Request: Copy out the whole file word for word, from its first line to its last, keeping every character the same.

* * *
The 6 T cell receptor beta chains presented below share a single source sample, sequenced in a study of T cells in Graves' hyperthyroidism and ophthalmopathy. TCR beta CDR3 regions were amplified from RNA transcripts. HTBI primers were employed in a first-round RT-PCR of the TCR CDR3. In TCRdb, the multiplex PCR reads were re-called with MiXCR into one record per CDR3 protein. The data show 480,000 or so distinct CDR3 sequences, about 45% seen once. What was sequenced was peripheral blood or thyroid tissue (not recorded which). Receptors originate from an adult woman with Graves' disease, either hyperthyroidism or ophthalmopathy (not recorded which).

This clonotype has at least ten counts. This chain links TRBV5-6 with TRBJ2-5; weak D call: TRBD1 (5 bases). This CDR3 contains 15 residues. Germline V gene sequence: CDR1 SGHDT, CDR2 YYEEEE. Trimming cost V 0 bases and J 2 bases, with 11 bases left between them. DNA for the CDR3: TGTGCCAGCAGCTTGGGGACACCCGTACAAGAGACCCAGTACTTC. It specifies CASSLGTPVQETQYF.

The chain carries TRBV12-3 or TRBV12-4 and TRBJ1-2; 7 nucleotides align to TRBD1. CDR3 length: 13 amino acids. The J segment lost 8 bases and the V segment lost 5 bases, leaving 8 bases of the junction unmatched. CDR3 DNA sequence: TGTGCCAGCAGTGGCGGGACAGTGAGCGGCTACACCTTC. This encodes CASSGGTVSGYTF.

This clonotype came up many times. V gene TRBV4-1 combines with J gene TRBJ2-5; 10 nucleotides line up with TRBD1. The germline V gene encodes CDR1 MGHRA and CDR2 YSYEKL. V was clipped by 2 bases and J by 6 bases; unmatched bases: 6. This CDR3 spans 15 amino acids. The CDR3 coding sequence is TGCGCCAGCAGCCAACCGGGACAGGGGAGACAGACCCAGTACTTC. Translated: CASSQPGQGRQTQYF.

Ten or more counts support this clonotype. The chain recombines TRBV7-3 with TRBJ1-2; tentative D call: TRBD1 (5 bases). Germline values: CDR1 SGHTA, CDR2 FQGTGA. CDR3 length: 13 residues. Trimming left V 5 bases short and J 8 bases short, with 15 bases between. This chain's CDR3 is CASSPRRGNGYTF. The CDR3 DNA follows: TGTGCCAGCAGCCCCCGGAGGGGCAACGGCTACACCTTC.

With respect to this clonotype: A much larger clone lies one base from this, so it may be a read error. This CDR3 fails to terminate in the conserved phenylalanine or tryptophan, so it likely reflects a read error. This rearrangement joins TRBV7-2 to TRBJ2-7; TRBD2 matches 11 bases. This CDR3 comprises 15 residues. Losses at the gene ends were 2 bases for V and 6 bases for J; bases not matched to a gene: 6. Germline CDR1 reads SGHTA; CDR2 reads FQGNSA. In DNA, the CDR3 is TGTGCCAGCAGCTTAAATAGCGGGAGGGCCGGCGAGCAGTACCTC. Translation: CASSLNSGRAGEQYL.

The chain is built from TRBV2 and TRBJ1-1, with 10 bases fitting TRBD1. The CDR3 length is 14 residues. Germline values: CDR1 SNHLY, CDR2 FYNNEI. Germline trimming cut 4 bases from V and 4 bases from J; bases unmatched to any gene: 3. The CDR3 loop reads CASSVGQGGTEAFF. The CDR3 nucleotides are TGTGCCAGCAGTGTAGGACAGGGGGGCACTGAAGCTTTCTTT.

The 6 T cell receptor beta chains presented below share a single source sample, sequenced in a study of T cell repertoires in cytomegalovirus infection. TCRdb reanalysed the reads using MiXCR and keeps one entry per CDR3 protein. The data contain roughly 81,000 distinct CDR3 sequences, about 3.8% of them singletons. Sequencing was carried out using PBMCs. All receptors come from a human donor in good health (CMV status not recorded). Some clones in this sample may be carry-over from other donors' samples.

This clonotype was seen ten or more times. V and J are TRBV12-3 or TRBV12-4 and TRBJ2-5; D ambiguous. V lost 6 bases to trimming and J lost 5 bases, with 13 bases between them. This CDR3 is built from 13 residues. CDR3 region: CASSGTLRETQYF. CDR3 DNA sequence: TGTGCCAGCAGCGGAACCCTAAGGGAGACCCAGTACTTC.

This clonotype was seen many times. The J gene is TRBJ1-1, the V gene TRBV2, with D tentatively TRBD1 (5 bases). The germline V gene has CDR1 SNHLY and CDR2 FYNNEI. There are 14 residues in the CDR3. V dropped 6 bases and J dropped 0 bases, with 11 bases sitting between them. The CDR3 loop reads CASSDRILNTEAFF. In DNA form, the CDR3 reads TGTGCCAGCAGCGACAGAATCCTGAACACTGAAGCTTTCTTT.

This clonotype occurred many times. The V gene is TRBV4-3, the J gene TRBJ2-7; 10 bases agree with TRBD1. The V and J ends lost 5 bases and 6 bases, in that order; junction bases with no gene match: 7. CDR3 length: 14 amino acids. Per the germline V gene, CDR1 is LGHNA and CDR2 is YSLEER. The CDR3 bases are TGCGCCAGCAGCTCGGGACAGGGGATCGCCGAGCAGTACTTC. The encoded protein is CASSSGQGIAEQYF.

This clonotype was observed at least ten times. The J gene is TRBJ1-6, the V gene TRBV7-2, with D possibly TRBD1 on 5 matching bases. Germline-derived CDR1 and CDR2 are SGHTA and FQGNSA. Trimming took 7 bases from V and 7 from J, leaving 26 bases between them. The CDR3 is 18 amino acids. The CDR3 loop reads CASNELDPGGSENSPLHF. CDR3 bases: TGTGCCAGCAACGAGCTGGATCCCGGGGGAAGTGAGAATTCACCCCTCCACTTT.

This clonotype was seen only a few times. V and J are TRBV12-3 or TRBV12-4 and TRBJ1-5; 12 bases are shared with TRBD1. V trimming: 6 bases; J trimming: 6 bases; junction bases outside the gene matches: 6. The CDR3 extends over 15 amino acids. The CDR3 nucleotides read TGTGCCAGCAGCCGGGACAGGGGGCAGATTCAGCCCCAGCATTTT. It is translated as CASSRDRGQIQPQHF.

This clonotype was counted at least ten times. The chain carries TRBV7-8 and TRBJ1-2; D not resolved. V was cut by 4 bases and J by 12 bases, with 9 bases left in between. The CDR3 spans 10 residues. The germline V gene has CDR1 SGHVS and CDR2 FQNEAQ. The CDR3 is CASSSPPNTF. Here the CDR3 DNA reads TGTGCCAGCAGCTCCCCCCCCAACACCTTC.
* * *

The 6 T cell receptor beta chains presented below share a single source sample, sequenced in a study of T cells in Graves' hyperthyroidism and ophthalmopathy. TCR beta CDR3 regions were amplified from RNA transcripts. HTBI primers were employed in a first-round RT-PCR of the TCR CDR3. In TCRdb, the multiplex PCR reads were re-called with MiXCR into one record per CDR3 protein. The data show 480,000 or so distinct CDR3 sequences, about 45% seen once. What was sequenced was peripheral blood or thyroid tissue (not recorded which). Receptors originate from an adult woman with Graves' disease, either hyperthyroidism or ophthalmopathy (not recorded which).

This clonotype has at least ten counts. This chain links TRBV5-6 with TRBJ2-5; weak D call: TRBD1 (5 bases). This CDR3 contains 15 residues. Germline V gene sequence: CDR1 SGHDT, CDR2 YYEEEE. Trimming cost V 0 bases and J 2 bases, with 11 bases left between them. DNA for the CDR3: TGTGCCAGCAGCTTGGGGACACCCGTACAAGAGACCCAGTACTTC. It specifies CASSLGTPVQETQYF.

The chain carries TRBV12-3 or TRBV12-4 and TRBJ1-2; 7 nucleotides align to TRBD1. CDR3 length: 13 amino acids. The J segment lost 8 bases and the V segment lost 5 bases, leaving 8 bases of the junction unmatched. CDR3 DNA sequence: TGTGCCAGCAGTGGCGGGACAGTGAGCGGCTACACCTTC. This encodes CASSGGTVSGYTF.

This clonotype came up many times. V gene TRBV4-1 combines with J gene TRBJ2-5; 10 nucleotides line up with TRBD1. The germline V gene encodes CDR1 MGHRA and CDR2 YSYEKL. V was clipped by 2 bases and J by 6 bases; unmatched bases: 6. This CDR3 spans 15 amino acids. The CDR3 coding sequence is TGCGCCAGCAGCCAACCGGGACAGGGGAGACAGACCCAGTACTTC. Translated: CASSQPGQGRQTQYF.

Ten or more counts support this clonotype. The chain recombines TRBV7-3 with TRBJ1-2; tentative D call: TRBD1 (5 bases). Germline values: CDR1 SGHTA, CDR2 FQGTGA. CDR3 length: 13 residues. Trimming left V 5 bases short and J 8 bases short, with 15 bases between. This chain's CDR3 is CASSPRRGNGYTF. The CDR3 DNA follows: TGTGCCAGCAGCCCCCGGAGGGGCAACGGCTACACCTTC.

With respect to this clonotype: A much larger clone lies one base from this, so it may be a read error. This CDR3 fails to terminate in the conserved phenylalanine or tryptophan, so it likely reflects a read error. This rearrangement joins TRBV7-2 to TRBJ2-7; TRBD2 matches 11 bases. This CDR3 comprises 15 residues. Losses at the gene ends were 2 bases for V and 6 bases for J; bases not matched to a gene: 6. Germline CDR1 reads SGHTA; CDR2 reads FQGNSA. In DNA, the CDR3 is TGTGCCAGCAGCTTAAATAGCGGGAGGGCCGGCGAGCAGTACCTC. Translation: CASSLNSGRAGEQYL.

The chain is built from TRBV2 and TRBJ1-1, with 10 bases fitting TRBD1. The CDR3 length is 14 residues. Germline values: CDR1 SNHLY, CDR2 FYNNEI. Germline trimming cut 4 bases from V and 4 bases from J; bases unmatched to any gene: 3. The CDR3 loop reads CASSVGQGGTEAFF. The CDR3 nucleotides are TGTGCCAGCAGTGTAGGACAGGGGGGCACTGAAGCTTTCTTT.

The 6 T cell receptor beta chains presented below share a single source sample, sequenced in a study of T cell repertoires in cytomegalovirus infection. TCRdb reanalysed the reads using MiXCR and keeps one entry per CDR3 protein. The data contain roughly 81,000 distinct CDR3 sequences, about 3.8% of them singletons. Sequencing was carried out using PBMCs. All receptors come from a human donor in good health (CMV status not recorded). Some clones in this sample may be carry-over from other donors' samples.

This clonotype was seen ten or more times. V and J are TRBV12-3 or TRBV12-4 and TRBJ2-5; D ambiguous. V lost 6 bases to trimming and J lost 5 bases, with 13 bases between them. This CDR3 is built from 13 residues. CDR3 region: CASSGTLRETQYF. CDR3 DNA sequence: TGTGCCAGCAGCGGAACCCTAAGGGAGACCCAGTACTTC.

This clonotype was seen many times. The J gene is TRBJ1-1, the V gene TRBV2, with D tentatively TRBD1 (5 bases). The germline V gene has CDR1 SNHLY and CDR2 FYNNEI. There are 14 residues in the CDR3. V dropped 6 bases and J dropped 0 bases, with 11 bases sitting between them. The CDR3 loop reads CASSDRILNTEAFF. In DNA form, the CDR3 reads TGTGCCAGCAGCGACAGAATCCTGAACACTGAAGCTTTCTTT.

This clonotype occurred many times. The V gene is TRBV4-3, the J gene TRBJ2-7; 10 bases agree with TRBD1. The V and J ends lost 5 bases and 6 bases, in that order; junction bases with no gene match: 7. CDR3 length: 14 amino acids. Per the germline V gene, CDR1 is LGHNA and CDR2 is YSLEER. The CDR3 bases are TGCGCCAGCAGCTCGGGACAGGGGATCGCCGAGCAGTACTTC. The encoded protein is CASSSGQGIAEQYF.

This clonotype was observed at least ten times. The J gene is TRBJ1-6, the V gene TRBV7-2, with D possibly TRBD1 on 5 matching bases. Germline-derived CDR1 and CDR2 are SGHTA and FQGNSA. Trimming took 7 bases from V and 7 from J, leaving 26 bases between them. The CDR3 is 18 amino acids. The CDR3 loop reads CASNELDPGGSENSPLHF. CDR3 bases: TGTGCCAGCAACGAGCTGGATCCCGGGGGAAGTGAGAATTCACCCCTCCACTTT.

This clonotype was seen only a few times. V and J are TRBV12-3 or TRBV12-4 and TRBJ1-5; 12 bases are shared with TRBD1. V trimming: 6 bases; J trimming: 6 bases; junction bases outside the gene matches: 6. The CDR3 extends over 15 amino acids. The CDR3 nucleotides read TGTGCCAGCAGCCGGGACAGGGGGCAGATTCAGCCCCAGCATTTT. It is translated as CASSRDRGQIQPQHF.

This clonotype was counted at least ten times. The chain carries TRBV7-8 and TRBJ1-2; D not resolved. V was cut by 4 bases and J by 12 bases, with 9 bases left in between. The CDR3 spans 10 residues. The germline V gene has CDR1 SGHVS and CDR2 FQNEAQ. The CDR3 is CASSSPPNTF. Here the CDR3 DNA reads TGTGCCAGCAGCTCCCCCCCCAACACCTTC.